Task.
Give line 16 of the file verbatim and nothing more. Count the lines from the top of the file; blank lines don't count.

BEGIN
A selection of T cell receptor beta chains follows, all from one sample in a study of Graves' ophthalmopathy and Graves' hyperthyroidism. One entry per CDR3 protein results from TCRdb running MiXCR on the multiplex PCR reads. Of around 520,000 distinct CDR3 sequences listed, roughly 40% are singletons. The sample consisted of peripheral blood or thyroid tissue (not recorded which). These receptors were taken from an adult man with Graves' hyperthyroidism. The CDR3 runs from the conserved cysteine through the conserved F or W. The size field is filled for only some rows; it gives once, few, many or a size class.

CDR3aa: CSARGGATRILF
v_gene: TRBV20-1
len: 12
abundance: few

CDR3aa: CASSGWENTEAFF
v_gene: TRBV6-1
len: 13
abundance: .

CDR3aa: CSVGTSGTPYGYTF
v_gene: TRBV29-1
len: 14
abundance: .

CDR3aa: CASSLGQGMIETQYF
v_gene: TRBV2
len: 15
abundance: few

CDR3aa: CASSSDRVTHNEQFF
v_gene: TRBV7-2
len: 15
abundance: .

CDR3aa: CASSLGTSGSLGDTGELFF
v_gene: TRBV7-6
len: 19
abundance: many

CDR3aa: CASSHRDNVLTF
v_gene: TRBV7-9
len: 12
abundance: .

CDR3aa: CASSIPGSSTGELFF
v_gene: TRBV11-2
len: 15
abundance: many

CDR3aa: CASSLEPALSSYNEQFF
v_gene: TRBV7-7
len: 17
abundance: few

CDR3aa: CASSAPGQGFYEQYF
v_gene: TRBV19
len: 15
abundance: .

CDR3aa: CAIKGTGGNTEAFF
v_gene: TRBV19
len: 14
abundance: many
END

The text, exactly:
len: 15